An excerpt from The Ghost of Milagro Creek

The door of the classroom opened. “Crystals form in cavities in rock,” Mr. Cisneros was saying in his dry voice.  “Water flowing through the rock dissolves some of the minerals…” 

Tomas Mondragon, who had been slumped in his desk, snoring softly, opened his eyes.  Like a wolf, he was instantly awake, and with a side glance at his blood brother Mister Romero, he emitted a long, low whistle.  The whistle caught on and moved rapidly around the room, ascending and descending in and out of harmony as it traveled to the doorway where it hung in the air for a moment, pulsing, then fell to some mysterious realm beyond the reach of the human ear.

“Class, this is Raquel O’Brien,” said Mr. Cisneros, “from Santa Fe. ”Raquel O’Brien wore high heels, tight bell-bottoms, and some sort of bra for a shirt.  She had red hair, cut over her ears, and black crayon around her green eyes.  She was the only girl in the room, and she produced the effect of a mouse dropped into a snake’s cage.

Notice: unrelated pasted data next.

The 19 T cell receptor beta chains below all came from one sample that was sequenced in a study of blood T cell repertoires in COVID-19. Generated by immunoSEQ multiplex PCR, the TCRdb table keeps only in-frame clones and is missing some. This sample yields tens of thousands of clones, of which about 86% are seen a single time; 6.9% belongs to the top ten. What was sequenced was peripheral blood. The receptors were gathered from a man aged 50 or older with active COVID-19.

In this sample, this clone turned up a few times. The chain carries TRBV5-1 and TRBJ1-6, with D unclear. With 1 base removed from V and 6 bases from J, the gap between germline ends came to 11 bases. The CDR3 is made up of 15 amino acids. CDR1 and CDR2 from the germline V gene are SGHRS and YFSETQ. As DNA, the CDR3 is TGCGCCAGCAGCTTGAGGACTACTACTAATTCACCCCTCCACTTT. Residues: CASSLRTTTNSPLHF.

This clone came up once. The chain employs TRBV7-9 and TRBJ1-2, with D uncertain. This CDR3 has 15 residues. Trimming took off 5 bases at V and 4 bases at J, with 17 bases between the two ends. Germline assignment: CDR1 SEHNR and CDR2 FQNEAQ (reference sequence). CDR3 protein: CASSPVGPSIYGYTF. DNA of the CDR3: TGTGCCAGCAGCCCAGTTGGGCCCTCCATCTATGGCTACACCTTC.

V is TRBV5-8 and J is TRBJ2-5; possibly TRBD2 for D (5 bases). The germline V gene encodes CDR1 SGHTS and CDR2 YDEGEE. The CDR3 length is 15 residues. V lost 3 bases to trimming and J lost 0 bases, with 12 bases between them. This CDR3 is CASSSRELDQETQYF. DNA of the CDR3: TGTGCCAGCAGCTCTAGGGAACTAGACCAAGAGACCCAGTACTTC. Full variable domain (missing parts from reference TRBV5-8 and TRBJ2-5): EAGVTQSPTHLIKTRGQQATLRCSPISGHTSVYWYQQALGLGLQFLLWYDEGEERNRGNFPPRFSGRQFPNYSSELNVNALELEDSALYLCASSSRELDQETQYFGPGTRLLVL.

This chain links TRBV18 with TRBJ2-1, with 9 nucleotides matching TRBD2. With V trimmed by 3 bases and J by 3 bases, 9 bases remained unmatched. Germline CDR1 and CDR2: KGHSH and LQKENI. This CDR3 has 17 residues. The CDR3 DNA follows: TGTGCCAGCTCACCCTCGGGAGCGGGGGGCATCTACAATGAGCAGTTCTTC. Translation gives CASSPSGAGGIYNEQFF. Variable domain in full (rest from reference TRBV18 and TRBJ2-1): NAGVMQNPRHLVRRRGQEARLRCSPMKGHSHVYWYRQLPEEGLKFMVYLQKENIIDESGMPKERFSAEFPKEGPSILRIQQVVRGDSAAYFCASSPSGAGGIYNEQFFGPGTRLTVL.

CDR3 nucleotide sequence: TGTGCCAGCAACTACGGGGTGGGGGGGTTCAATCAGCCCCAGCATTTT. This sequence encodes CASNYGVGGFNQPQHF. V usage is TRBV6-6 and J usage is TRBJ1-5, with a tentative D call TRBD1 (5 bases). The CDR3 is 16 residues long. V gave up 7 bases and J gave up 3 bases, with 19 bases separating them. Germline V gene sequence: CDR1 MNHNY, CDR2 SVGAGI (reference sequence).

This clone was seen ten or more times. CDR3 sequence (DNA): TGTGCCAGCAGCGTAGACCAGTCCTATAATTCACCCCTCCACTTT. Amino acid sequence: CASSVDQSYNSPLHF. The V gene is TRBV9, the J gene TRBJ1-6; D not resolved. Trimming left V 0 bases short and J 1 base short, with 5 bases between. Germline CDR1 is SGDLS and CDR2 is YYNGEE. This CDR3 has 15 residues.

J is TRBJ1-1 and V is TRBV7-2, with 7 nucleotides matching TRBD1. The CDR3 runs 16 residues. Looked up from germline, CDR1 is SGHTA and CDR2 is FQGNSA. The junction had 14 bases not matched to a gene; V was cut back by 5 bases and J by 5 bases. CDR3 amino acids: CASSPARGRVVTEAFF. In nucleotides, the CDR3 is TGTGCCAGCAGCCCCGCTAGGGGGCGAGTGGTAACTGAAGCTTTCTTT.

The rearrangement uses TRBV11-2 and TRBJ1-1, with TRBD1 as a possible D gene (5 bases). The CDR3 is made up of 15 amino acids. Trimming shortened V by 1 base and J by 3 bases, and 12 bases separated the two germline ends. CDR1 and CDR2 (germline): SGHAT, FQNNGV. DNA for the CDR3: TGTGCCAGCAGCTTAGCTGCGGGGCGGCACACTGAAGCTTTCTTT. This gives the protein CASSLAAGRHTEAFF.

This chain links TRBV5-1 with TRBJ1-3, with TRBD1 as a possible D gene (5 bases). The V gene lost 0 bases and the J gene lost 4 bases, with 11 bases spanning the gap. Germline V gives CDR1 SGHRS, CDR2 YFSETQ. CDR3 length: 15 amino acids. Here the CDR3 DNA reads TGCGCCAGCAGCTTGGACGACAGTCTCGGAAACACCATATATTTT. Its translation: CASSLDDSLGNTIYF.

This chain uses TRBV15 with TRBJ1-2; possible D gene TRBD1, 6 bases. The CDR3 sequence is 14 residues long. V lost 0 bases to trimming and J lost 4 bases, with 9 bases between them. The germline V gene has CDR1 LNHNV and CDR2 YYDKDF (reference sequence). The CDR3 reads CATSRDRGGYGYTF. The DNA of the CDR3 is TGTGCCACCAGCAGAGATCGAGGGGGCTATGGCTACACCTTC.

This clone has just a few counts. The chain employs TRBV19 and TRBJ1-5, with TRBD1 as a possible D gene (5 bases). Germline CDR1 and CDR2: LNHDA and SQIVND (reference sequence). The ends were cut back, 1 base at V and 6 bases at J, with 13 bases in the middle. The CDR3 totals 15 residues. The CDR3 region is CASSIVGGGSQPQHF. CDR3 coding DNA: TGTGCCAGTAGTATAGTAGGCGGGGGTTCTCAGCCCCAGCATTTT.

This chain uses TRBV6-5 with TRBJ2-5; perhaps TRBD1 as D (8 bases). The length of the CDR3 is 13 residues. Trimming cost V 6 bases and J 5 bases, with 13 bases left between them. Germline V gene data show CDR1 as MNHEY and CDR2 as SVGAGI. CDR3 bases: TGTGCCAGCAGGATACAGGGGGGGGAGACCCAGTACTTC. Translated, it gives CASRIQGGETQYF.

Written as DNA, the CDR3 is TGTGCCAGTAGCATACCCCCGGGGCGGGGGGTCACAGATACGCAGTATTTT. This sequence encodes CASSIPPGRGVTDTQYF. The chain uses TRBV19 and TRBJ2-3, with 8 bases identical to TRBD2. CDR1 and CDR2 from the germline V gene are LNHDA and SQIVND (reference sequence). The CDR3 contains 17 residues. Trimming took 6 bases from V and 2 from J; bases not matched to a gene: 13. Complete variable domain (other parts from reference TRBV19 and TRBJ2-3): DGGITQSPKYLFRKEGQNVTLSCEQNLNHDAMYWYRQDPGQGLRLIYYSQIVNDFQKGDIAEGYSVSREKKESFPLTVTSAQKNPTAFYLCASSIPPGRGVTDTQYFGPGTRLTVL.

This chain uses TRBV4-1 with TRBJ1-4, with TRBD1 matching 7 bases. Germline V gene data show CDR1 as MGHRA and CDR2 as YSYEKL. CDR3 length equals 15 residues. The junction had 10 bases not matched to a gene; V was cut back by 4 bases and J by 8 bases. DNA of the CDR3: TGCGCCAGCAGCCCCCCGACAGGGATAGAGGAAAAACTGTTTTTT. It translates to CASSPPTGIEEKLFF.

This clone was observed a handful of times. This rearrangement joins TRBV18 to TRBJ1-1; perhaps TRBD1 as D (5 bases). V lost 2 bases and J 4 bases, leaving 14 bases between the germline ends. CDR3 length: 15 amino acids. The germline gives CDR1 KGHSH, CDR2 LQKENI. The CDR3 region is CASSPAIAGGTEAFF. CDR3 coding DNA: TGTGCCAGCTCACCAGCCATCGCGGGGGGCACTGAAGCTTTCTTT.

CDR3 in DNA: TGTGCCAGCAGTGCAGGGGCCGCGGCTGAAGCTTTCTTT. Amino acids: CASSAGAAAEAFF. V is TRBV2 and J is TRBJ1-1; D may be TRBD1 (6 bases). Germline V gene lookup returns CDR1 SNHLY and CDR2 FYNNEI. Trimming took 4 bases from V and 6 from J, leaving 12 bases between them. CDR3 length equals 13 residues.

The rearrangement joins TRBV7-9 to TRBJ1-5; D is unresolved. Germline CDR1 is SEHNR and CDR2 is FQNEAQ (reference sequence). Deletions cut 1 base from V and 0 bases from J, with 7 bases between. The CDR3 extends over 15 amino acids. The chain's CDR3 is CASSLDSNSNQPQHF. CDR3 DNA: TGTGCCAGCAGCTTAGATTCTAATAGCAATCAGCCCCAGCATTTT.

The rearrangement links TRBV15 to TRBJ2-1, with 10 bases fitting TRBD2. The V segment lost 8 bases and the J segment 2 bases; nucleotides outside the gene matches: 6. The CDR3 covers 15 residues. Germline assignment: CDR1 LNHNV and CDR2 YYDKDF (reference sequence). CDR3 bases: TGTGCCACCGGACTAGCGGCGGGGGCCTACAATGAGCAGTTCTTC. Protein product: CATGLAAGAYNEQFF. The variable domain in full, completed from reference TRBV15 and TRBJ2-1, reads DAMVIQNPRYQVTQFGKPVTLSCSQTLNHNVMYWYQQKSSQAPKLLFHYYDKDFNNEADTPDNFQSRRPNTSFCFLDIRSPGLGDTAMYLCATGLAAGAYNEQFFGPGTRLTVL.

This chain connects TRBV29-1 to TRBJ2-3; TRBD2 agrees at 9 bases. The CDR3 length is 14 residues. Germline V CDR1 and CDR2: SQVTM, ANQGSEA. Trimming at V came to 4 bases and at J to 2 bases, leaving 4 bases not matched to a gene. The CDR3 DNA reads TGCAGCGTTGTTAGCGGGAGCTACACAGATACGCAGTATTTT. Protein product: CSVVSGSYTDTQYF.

“Yowza,” whispered Mister. 

“S’up hoochie-pants!” called Tomas.

“Class,” said Mr. Cisneros.  “Let’s all quiet down now.”  He remained standing, but his pale, thin face had already settled into the familiar lines of defeat, and pandemonium ensued.

“Oooh, she not from da barrio. She from Santa.”

“She punk you off, man,” said a guy named Ed. “You stanko to Santa-Girl.”

El Gingero, you wanna come over here and sit in Special Ed’s lap?”

“Class,” said Mr. Cisneros.  “That’s enough.”

“Hey sweetheart,” said Tomas.  “Homeslice is sorry he was so foquin rude.”

“Please don’t make me pass out detention points.”

“Mr. Cisneros, ese, I was being sincere.”

“Thank you, Tomas.”

De nada.”

“Go back to sleep, Tomas.”

“You want me to become a statistic, sir?” asked Tomas, winking at her.